Learning Ecosystem of Medellin

Special Focus : Designing Vibrant and Purposeful Learning Communities
Learning Ecosystems and Leadership December 14, 2020

Medellín is a Colombian municipality, capital of the state of Antioquia. It is the second-most populous city in the country. The municipality is territorially organized in 6 geographical areas, which are made up of 16 Communes (275 official urban neighborhoods) and 5 Townships.

With a population of 2,550,000 inhabitants, Medellín has a territorial extension of 375 km2, where 73% of the territory corresponds to the rural area (275 km2) and the remaining 27% to the urban area (100 km2).

Between 2010 and 2018 the incidence of monetary poverty in Medellín went from 22% to 12%. And the incidence of extreme monetary poverty between 2010 and 2018 went from 5% to 3%. Last year, the extreme poor population in the municipality decreased by 21%, compared to the immediately previous year. Extreme poverty in Medellín was lower than that observed in the country, which was 7.4% for the year 2017.

After having been, at the end of the last century, one of the most dangerous cities in the world, due to drug trafficking, Medellín has managed to transform itself drastically and become an active, creative, and proactive city.

Medellín welcomed the Global Agenda for Sustainable Development Goals -SDG- since 2016 and the city has a local prioritization on the subject, with goals and indicators by 2030. Medellin’s learning ecosystem has been based on the city commitment to mobilizing its educational project through social organization for education and improving the educational quality of its institutions.

Colombian formal education system is made up of early childhood education, preschool education, basic education (five grades of primary and four grades of secondary), high school education (two grades that can be academic or technical and awards bachelor’s degree), and higher education that includes undergraduate and post-graduate degrees. In its non-formal scheme, it incorporates what is known as Education for Employment, Human Development (technical education) and Continuing Education.

To guarantee a culture of lifelong learning, Medellin has an offer of private and public institutions. There are also public institutions that support education such as the Teacher’s Innovation Center –Mova–, the Higher Education Agency of Medellín –Sapiencia–, Vivero del Software and the Center for the Fourth Industrial Revolution. Through their work, research groups and networks of teachers are constantly leading innovation processes, transferring knowledge and educational experiences. Within their models, they provide scholarships for teachers and students as well.

Sapiencia has impacted around 14,000 people through scholarships. It also has a digital education model –@Medellin– for higher education through ICT, which integrates the work of three public universities and has around 7,500 students now. Digital education is also provided for senior adults. A new campus is under construction in the western area of the city, which will provide higher education for 8,000 students.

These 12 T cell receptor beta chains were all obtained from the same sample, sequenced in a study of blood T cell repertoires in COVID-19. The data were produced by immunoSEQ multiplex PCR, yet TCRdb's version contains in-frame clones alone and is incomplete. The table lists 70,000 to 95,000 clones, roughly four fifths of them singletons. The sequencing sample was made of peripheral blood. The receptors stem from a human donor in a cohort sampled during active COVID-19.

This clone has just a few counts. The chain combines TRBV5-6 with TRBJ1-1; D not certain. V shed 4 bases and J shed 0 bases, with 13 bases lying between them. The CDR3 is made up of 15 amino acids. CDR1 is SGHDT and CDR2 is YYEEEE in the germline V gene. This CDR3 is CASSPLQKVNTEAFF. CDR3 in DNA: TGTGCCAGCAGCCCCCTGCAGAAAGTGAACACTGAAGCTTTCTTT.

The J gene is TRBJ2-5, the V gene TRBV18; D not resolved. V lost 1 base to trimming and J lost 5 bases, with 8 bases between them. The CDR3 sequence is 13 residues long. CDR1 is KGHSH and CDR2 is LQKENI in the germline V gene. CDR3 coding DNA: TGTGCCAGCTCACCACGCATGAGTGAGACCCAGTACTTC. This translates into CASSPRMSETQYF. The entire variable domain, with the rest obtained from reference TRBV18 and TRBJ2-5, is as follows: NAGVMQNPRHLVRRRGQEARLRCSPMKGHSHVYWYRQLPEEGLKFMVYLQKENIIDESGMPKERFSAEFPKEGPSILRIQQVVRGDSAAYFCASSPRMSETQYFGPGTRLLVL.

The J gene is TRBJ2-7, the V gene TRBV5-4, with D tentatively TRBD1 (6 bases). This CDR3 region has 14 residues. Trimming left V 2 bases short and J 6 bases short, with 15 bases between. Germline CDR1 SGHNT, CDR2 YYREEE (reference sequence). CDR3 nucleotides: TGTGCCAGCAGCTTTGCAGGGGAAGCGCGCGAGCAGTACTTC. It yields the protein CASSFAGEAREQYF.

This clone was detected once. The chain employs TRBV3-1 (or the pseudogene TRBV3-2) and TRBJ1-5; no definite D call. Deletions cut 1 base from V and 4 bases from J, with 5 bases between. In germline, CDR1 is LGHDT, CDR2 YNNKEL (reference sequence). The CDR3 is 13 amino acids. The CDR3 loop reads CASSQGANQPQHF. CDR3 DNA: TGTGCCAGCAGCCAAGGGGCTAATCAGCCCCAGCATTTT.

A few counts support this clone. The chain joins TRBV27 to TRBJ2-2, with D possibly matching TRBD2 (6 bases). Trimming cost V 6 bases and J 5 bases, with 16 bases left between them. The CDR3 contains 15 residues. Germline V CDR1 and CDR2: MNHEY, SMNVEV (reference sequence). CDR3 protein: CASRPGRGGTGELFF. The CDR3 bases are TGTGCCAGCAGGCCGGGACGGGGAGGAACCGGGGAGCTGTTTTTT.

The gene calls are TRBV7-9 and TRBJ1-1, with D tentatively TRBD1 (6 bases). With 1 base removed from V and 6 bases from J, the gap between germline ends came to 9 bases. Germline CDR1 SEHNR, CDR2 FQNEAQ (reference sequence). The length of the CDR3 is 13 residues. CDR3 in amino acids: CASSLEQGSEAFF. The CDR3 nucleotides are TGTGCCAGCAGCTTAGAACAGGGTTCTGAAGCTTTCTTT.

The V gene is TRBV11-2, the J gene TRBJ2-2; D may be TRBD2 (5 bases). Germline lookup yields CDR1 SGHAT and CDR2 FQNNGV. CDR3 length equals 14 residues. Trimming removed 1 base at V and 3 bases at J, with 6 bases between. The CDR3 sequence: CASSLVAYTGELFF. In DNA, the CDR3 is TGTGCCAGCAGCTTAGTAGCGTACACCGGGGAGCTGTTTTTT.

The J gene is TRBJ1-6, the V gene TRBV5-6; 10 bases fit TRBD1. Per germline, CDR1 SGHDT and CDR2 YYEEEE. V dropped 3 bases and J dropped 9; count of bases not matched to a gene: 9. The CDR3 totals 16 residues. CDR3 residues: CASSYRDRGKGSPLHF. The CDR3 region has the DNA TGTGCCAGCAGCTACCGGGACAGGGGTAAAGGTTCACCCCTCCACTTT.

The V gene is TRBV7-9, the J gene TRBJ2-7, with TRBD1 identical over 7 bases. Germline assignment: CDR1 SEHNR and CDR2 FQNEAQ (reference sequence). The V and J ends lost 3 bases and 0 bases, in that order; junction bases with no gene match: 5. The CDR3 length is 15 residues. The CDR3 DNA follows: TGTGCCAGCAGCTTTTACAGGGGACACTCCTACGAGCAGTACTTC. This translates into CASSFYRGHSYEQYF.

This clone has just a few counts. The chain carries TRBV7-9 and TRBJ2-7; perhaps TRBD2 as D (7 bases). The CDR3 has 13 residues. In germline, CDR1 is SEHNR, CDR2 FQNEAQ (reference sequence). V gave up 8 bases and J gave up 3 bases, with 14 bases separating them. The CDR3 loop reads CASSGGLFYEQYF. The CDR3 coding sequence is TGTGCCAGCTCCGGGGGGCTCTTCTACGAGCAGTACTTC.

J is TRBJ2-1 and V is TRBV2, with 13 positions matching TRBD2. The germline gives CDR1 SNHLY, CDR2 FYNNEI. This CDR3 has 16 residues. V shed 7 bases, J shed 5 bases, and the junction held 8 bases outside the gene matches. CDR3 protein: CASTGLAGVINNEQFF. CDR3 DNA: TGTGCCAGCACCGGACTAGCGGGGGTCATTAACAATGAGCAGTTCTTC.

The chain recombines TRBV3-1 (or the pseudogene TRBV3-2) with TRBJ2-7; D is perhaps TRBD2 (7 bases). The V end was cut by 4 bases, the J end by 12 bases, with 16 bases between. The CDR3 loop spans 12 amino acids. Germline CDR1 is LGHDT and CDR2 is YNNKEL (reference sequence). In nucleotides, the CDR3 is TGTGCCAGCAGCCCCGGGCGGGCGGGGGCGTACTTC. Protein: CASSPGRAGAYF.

Additionally, there is a network of artistic and cultural practices with an offer for infant, child, adolescent, and youth groups. It is formed by the network of Escuelas de Formación Artística that includes music, dance, performing, media and visual arts and another network, Red Catul, that integrates 16 cultural sites, which are spread throughout the city and have the capacity to impact around 400,000 people each year through various actions (including workshops and formative actions via different languages of art).

Buen Comienzo program, with the Early Childhood Consultative Committee, is made up of 18 local universities, one international university and led by the Ministry of Education. Its function is to support and cooperate in the generation of knowledge and positioning of Medellín’s Early Childhood Public Policy. The University-Company-State Committee (CUEE) facilitates the union of wills and knowledge between entrepreneurs, university managers, unions, and the local and regional government, for the formulation of joint work agendas in Research, Development and Innovation (R+D+i), with the purpose of reducing the gaps between the productive and academic sectors. “Cooperación Educativa”, a similar model of strategic alliances for the improvement of educational quality, includes partnerships among a university and a private school to attend the Institutional Educational Projects of official educational institutions that presented low levels of quality. “Permanencia Educativa” is a strategy to ensure universal coverage and inclusion of children and adolescents out of school. “Entornos Escolares Protectores” benefits students with programs of school coexistence, leadership, democracy, and peace.

By fulfilling the commitment to guarantee access, inclusion and learning for a dignified and peaceful Medellín, the city is implementing SDG´s and local policies and programs in a joint and co-responsible work, where different partnership models assign roles to stakeholders to ensure a Lifelong Learning Culture that involves the entire educational ecosystem of Medellin and that builds the foundations of Future Medellin.